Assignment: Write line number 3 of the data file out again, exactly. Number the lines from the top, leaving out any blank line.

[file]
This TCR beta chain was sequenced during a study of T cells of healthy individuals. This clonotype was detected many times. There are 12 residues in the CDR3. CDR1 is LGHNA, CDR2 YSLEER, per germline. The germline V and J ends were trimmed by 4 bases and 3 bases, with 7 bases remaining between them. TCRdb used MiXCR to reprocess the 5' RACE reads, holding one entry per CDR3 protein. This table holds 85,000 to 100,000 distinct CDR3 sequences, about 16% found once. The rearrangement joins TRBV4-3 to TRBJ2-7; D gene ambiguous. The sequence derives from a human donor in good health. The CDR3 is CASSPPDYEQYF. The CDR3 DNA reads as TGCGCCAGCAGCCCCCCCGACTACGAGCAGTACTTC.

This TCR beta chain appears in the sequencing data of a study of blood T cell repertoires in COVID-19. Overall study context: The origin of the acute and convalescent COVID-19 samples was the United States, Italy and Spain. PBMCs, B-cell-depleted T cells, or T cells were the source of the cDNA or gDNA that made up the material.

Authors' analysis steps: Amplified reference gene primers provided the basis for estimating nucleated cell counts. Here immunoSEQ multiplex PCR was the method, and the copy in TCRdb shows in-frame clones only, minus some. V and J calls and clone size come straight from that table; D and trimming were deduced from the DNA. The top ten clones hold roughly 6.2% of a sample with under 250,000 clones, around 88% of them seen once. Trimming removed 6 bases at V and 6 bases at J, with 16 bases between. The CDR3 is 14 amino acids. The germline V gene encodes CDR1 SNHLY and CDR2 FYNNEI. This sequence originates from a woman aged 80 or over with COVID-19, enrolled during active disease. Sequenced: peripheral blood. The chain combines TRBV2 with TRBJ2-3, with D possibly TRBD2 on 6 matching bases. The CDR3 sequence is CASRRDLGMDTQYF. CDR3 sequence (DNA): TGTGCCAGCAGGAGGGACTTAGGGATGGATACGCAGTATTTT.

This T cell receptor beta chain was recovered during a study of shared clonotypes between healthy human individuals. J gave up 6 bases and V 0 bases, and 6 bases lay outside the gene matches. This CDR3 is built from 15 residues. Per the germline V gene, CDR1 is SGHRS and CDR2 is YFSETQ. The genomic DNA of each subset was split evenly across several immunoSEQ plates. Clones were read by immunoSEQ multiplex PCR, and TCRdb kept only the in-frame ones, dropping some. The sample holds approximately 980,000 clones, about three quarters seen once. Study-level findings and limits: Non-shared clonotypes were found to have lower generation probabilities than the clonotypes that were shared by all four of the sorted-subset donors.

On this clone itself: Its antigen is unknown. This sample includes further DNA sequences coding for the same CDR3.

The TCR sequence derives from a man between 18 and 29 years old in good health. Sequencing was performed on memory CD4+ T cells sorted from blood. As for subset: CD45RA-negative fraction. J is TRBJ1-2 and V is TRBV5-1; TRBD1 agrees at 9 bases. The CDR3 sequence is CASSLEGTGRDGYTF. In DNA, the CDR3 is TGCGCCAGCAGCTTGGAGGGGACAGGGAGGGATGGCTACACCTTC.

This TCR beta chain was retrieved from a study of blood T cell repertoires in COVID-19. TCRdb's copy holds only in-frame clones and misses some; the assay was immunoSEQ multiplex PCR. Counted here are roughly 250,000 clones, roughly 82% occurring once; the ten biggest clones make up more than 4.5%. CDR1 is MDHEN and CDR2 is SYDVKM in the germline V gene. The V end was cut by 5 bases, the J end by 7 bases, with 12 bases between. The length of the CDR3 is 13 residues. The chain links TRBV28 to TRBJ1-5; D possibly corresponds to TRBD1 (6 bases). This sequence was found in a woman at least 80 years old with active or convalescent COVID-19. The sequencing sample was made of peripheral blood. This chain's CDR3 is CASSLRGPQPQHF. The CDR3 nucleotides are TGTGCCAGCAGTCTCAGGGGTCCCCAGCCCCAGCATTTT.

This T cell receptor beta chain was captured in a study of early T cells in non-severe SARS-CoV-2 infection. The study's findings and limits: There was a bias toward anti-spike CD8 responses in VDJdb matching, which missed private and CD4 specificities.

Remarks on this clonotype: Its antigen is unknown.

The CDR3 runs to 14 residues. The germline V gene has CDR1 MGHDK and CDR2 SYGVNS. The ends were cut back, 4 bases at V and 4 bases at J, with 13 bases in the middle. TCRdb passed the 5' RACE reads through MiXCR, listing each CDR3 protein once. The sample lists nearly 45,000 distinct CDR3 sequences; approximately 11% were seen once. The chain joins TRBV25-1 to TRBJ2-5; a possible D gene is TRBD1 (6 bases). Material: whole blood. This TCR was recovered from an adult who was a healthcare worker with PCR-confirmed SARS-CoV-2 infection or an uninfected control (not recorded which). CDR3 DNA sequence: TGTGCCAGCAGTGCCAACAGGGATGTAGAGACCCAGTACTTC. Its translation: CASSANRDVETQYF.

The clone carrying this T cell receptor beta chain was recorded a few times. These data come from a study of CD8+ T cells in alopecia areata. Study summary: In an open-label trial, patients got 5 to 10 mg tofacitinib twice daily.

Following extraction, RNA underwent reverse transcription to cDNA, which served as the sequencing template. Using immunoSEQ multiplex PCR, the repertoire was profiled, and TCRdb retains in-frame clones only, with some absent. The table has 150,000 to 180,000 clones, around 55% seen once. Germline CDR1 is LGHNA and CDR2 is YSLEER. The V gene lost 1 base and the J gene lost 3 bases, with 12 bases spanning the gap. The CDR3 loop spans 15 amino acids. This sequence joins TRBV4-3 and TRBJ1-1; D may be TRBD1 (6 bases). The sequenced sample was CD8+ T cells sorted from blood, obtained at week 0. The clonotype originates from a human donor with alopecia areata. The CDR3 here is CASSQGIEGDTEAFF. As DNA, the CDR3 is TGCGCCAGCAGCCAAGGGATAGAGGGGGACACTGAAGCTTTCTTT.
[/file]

Authors' analysis steps: Amplified reference gene primers provided the basis for estimating nucleated cell counts. Here immunoSEQ multiplex PCR was the method, and the copy in TCRdb shows in-frame clones only, minus some. V and J calls and clone size come straight from that table; D and trimming were deduced from the DNA. The top ten clones hold roughly 6.2% of a sample with under 250,000 clones, around 88% of them seen once. Trimming removed 6 bases at V and 6 bases at J, with 16 bases between. The CDR3 is 14 amino acids. The germline V gene encodes CDR1 SNHLY and CDR2 FYNNEI. This sequence originates from a woman aged 80 or over with COVID-19, enrolled during active disease. Sequenced: peripheral blood. The chain combines TRBV2 with TRBJ2-3, with D possibly TRBD2 on 6 matching bases. The CDR3 sequence is CASRRDLGMDTQYF. CDR3 sequence (DNA): TGTGCCAGCAGGAGGGACTTAGGGATGGATACGCAGTATTTT.